“The brilliant, more-than-worth-the-wait final volume of [Atkinson''s] epic Liberation Trilogy. . . The Guns at Last Light should be read not just as a great work of narrative military history, but as an accomplished work of American literature.” ―BookPage

About the Author

Rick Atkinson is the bestselling author of the Liberation Trilogy― An Army at Dawn (winner of the Pulitzer Prize for History), The Day of Battle, and The Guns at Last Light―as well as The Long Gray Line and other books. His many additional awards include a Pulitzer Prize in journalism, a George Polk Award, and the Pritzker Military Library Literature Award. A former staff writer and senior editor at The Washington Post, he lives in Washington, D.C.

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4.8 out of 54.8 out of 5
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Top reviews from the United States

Colonel DTop Contributor: Star Wars
4.0 out of 5 starsVerified Purchase
Highly engaging, in depth study of the finale to WWII
Reviewed in the United States on January 21, 2018
I bought this book because it received a good review in Military Officer Magazine if memory serves and it sat on my shelf for months. I’ve read plenty of WWII military history and wasn’t sure there would be much more to learn at this point but Rick Atkinson has written a... See more
I bought this book because it received a good review in Military Officer Magazine if memory serves and it sat on my shelf for months. I’ve read plenty of WWII military history and wasn’t sure there would be much more to learn at this point but Rick Atkinson has written a very readable account of the last year of the war in Europe from D-Day to the German surrender of the Third Reich. Unbeknownst to me at the time this is the final book of a trilogy with the first book covering the North African invasion, book two is about the Italian campaign.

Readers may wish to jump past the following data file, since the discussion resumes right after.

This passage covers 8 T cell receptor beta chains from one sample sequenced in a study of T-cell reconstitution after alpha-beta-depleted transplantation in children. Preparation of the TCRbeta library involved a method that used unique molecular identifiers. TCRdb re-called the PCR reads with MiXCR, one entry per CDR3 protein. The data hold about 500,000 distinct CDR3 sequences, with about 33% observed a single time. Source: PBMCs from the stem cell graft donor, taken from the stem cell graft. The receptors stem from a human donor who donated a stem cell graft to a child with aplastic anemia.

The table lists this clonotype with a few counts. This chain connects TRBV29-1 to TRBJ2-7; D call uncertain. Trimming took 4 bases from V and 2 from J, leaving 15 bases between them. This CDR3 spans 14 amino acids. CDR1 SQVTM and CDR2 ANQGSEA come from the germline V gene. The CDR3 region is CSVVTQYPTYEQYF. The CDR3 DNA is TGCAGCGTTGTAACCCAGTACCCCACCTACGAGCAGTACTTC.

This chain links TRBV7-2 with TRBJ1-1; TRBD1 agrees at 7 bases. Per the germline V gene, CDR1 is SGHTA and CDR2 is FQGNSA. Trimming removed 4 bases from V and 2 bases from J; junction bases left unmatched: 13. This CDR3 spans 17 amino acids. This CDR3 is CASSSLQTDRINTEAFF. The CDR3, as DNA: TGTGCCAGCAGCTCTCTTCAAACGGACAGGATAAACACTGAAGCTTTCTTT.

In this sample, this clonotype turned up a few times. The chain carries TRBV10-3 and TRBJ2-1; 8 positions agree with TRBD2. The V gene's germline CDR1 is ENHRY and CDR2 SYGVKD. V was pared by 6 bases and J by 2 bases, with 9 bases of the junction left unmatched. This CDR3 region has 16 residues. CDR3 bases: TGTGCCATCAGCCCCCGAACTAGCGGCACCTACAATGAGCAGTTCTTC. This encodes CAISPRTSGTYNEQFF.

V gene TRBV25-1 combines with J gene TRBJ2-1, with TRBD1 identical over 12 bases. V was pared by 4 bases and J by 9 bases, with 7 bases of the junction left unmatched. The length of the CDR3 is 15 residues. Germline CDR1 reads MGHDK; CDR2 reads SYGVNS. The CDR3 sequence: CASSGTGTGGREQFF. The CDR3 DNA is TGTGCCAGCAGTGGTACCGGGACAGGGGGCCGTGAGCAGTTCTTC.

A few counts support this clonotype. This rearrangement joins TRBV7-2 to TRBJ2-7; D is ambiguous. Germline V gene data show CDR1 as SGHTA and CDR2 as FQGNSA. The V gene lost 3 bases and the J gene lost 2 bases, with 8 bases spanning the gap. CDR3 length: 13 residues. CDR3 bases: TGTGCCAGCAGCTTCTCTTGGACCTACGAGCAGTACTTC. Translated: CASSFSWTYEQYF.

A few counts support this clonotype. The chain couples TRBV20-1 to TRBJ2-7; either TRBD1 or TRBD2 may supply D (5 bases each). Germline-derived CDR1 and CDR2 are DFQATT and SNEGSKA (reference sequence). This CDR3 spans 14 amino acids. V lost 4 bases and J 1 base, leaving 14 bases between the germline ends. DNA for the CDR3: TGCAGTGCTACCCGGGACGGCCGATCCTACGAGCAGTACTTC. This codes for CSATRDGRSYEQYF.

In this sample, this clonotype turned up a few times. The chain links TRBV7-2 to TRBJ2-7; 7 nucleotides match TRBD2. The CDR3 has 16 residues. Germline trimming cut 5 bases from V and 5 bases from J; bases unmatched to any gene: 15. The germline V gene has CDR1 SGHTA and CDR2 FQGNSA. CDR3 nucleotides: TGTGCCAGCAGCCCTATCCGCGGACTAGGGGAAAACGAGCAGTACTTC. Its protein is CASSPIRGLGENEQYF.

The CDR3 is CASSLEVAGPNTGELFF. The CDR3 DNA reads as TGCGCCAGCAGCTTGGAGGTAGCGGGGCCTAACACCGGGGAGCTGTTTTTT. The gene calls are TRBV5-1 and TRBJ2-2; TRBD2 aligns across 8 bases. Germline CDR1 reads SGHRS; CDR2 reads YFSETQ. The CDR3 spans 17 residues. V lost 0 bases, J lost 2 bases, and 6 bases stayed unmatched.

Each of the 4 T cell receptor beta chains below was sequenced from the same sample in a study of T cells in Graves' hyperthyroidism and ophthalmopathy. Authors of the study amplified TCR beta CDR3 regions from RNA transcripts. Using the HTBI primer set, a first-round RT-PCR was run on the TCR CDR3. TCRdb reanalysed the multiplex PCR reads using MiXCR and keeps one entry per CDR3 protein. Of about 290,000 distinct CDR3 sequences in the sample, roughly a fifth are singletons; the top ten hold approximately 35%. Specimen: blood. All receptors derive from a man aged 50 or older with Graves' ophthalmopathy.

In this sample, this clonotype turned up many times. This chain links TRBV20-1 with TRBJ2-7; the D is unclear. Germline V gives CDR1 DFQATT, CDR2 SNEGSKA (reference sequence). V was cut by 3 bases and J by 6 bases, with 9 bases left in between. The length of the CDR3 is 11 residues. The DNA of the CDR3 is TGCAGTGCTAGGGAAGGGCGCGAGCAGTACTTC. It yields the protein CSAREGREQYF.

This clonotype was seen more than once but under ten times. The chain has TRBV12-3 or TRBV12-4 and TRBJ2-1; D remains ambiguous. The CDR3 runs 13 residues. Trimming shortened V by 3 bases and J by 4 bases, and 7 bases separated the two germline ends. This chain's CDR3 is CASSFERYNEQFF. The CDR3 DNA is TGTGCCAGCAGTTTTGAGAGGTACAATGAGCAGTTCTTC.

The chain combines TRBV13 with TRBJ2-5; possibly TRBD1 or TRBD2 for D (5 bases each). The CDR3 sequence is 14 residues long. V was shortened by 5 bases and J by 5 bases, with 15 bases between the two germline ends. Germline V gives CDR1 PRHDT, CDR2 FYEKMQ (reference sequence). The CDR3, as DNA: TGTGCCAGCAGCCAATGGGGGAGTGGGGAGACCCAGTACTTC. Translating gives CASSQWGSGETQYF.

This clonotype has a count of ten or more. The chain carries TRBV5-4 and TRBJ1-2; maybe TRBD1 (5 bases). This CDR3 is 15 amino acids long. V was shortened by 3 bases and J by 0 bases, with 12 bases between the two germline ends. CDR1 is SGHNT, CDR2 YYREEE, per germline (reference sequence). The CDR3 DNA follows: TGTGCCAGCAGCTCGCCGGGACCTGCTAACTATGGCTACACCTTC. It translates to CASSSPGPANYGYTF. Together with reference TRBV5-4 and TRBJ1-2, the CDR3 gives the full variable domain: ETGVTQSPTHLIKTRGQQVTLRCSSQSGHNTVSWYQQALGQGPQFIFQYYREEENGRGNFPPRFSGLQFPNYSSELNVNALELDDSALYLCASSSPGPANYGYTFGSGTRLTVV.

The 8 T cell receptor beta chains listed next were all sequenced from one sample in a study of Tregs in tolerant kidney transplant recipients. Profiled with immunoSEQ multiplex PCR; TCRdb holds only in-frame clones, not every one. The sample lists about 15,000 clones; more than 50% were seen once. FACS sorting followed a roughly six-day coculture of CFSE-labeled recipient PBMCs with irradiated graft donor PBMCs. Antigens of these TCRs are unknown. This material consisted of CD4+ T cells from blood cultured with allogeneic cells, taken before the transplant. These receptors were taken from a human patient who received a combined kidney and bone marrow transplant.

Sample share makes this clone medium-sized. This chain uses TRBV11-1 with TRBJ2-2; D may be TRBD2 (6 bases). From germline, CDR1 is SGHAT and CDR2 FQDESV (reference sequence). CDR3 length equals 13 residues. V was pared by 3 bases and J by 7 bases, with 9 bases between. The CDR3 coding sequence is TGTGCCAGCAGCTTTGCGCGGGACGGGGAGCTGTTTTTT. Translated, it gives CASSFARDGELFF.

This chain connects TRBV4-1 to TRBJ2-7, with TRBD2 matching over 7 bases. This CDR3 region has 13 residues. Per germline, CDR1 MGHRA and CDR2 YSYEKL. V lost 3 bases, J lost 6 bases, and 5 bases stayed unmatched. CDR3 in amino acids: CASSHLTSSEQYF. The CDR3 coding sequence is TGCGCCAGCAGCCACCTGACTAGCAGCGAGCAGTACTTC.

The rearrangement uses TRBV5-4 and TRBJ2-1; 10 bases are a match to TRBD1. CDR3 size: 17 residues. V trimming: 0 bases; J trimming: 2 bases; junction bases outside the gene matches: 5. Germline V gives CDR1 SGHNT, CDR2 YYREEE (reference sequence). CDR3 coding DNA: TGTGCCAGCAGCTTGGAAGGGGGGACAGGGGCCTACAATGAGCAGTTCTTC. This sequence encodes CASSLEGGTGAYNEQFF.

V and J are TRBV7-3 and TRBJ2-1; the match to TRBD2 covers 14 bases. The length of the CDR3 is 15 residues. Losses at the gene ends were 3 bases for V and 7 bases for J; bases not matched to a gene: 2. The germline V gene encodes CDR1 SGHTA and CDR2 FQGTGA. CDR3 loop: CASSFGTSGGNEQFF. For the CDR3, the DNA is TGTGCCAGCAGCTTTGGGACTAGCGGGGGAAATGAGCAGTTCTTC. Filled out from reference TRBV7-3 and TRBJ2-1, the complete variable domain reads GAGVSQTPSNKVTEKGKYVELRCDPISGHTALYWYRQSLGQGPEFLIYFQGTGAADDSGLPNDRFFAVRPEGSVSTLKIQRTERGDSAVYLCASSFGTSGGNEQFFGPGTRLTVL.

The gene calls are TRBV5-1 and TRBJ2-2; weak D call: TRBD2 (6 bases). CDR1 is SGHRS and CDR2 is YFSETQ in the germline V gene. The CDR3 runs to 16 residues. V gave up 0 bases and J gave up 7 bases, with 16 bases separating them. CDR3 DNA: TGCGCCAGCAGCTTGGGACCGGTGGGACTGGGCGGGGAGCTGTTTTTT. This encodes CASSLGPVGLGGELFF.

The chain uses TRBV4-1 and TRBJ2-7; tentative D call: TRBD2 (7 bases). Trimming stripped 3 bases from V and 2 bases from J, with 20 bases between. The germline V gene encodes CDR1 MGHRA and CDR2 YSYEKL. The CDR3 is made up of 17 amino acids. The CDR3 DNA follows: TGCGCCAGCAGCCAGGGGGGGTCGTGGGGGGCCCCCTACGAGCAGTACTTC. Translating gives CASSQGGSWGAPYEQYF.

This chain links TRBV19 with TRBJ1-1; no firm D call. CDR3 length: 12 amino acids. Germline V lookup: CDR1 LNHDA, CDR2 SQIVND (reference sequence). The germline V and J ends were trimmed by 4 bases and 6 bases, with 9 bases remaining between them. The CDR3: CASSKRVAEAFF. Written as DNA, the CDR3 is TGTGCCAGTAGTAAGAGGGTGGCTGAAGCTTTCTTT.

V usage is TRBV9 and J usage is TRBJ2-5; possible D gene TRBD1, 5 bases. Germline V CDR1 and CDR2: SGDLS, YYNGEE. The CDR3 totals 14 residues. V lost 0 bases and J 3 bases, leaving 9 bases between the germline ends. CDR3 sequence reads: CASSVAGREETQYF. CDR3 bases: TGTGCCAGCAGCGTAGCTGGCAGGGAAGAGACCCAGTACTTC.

Atkinson follows the popular style of authors like Cornelius Ryan, Stephen Ambrose, Max Hastings and Ian Kershaw where he tells the story from multiple participants’ viewpoints. It’s a winning technique and builds a narrative the reader can really relate to. Mr. Atkinson presented many interesting nuggets of information that I’d never seen anywhere else such as Reichsmarshall Hermann Goering’s marshal’s baton was “sixteen inches long and encrusted with 640 diamonds, twenty gold eagles, and twenty platinum crosses”. After Goering’s capture it was used as a prop to sell war bonds in the U.S. Guess Goering knew how to accessorize, but that little trifle speaks to the kind of personality he was.

I enjoyed reading this book and have decided to read the other two in reverse order since starting with the third will read the second book “The Day of Battle” next. Highly recommended to WWII buffs everywhere.
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Frederick
5.0 out of 5 starsVerified Purchase
Victory Achieved
Reviewed in the United States on July 5, 2017